Subject: pictures etx125 Sent: Thursday, December 19, 2002 5:07:53 From: firstname.lastname@example.org (Gary CLAYTON) Could you please put these pics I shoot on the 18/12/02 from Yorkshire, UK using my ETX 125 and Sac7 CCD camera on your great website please. There were taken using AstroVideo from COAA and combined and staked with registaxv from a 60 second avi. Best Regards Gary Clayton
Subject: Double Cluster and M81/82 with SAC7/55mm lens piggyba Sent: Saturday, January 11, 2003 8:33:45 From: email@example.com (Ed Carlos) I've attached new pix taken with my trusty old 55mm, sac7 and ETX70AT. Both pictures were taken with extreme moon glow. I had to do a bit of work to adjust the pictures using Adobe Photoshop. By the way here's a link to the yahoo group for SAC camera's. I'm not sure if anyone has posted this already. http://groups.yahoo.com/group/SACimaging/ Also, I recently got the book The New CCD Astronomy by Ron Wodaski. Highly recommended for anyone who's into astrophotography. They also have a yahoo group that's very active and helpful. http://groups.yahoo.com/group/ccd-newastro Clear Skies Ed
Subject: Andromeda and Companions Sent: Thursday, January 23, 2003 19:14:00 From: firstname.lastname@example.org (Ed Carlos) Attached is a pix of M31/M32/M110. I had to translate the pix from color to grayscale to bring out the M110 without creating too much noise. This is again a wide field pix using a 55mm lens attached to my SAC7 Aircooled piggyback on my ETX70AT. The moon was already out that's why there's quite a bit of noise. I used some of the techiniques from the New CCD Astronomy book by Ron Wodaski. Also, my camera lens is starting to accumulate dust. I'm still trying to work on using flats. I'm thinking about creating a lightbox. Any ideas? Observations as well - I went out early in the morning on Jan 14th and 16th around 4AM EDT. This is the first time that I've observed during the last hour. I was inspired by an article that I read in the Jan '03 isssue of The Sky and Telescope by David Levy. He was right, it's very quite and was amazingly clear (the moon had already set). I was able to observe M51, M63, M94, M106, M101 (hard to see), M13, M92, M3, M53, M92, M81, M82, M64, M5, M104. However, anything above magnitude 8.5 were very faint, averted vision was necessary. All of these were between 4AM - 6:30AM. As I was resting and looking up I saw what seems to look like a moving star. I thought I was seeing things. It was lit but not blinking so not an airplane and it was moving at a constant speed without any trails so not a meteorite. I used my binoculars (15x70) to follow it and realized that it was an artificial satellite. I saw this both days once around 5AM and another around 6AM. I did some research and found out that it was the International Space Station. Sky and Telescope website has a published schedule of the ISS. I was able to confirm the time and date of when the ISS was visibile in my area. On Jan 14th it was scheduled to appear 4:51AM and Jan 16th was 6:07AM both EDT. It's amazing how accurate the schedule was and how it's visible with the naked eye. I'd probably try observing during the last hour again next month. The only thing is that the scope slewing noise resonates so much and I was afraid it was going to wake up my neighbors. Thanks and keep up the great work on your site!!! Clear Skies Ed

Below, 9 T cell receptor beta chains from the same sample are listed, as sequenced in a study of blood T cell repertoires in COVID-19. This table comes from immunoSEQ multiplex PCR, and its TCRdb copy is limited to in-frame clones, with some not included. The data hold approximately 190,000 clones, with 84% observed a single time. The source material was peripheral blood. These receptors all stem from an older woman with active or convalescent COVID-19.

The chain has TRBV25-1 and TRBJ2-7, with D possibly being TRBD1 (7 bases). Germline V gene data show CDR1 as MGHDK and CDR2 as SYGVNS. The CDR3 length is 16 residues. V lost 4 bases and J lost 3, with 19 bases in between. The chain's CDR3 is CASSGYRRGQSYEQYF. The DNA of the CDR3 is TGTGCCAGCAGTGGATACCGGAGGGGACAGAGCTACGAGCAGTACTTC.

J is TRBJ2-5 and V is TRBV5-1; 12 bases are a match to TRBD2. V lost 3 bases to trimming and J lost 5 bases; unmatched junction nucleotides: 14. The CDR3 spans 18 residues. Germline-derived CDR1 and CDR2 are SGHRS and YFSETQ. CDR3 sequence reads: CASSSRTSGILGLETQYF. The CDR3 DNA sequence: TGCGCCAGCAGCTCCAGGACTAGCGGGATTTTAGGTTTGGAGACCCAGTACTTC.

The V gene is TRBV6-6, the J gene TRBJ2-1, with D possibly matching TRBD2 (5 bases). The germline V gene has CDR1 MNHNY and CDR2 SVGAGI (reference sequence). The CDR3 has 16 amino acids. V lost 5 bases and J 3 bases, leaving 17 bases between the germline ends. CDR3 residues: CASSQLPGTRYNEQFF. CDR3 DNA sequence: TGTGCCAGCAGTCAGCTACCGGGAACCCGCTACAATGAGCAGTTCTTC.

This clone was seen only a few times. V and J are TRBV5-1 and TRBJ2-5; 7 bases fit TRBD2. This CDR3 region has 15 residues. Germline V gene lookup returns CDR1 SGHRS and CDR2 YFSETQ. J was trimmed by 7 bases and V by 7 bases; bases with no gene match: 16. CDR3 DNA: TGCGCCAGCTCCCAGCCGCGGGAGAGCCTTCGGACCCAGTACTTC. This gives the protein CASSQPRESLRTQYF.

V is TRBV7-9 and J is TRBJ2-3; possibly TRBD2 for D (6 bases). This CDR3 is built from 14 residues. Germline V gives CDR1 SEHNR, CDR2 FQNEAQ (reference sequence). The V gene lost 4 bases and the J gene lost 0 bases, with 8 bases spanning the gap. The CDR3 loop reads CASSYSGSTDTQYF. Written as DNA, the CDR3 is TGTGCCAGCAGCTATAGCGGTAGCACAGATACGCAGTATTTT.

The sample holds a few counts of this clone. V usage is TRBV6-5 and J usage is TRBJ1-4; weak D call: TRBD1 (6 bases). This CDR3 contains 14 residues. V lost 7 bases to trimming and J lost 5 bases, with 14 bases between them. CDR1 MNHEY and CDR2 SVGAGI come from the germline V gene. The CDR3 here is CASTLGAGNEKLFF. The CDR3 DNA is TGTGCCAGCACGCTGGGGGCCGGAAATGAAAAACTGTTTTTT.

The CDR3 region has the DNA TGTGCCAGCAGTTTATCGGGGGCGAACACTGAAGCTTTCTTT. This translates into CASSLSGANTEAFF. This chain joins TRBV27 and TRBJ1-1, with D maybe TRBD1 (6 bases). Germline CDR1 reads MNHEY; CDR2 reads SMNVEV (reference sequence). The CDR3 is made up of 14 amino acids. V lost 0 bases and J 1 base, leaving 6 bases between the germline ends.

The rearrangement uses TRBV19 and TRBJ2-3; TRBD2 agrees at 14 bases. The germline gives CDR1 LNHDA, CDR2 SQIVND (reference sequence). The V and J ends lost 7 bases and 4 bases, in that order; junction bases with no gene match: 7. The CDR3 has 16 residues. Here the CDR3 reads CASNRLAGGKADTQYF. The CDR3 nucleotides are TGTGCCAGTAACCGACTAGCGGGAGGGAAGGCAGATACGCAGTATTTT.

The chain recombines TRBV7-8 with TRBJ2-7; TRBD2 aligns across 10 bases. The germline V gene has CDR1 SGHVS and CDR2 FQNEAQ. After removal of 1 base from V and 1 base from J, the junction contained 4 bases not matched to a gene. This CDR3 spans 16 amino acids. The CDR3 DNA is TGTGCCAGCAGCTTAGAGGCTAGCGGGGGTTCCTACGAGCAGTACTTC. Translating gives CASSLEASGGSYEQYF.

Subject: Astrophotography with ETX 125 using SAC IV Sent: Thursday, December 11, 2003 22:55:34 From: email@example.com (Lonnie Wege) Thanks for providing this site on this wonderful and captivating hobby of astronomy, I have had the ETX 125 for about 6 months now and have gone from 6 hours at a dark site without any hope of seeing much of anything to a backyard pier and testing various types of astrophotography. The first was taken with a SAC IV in very bright urban sky and a fairly full moon. I used the rear port and prime focus for the shot, stacked in Registax 2, Adobe Photoshop to clean it up.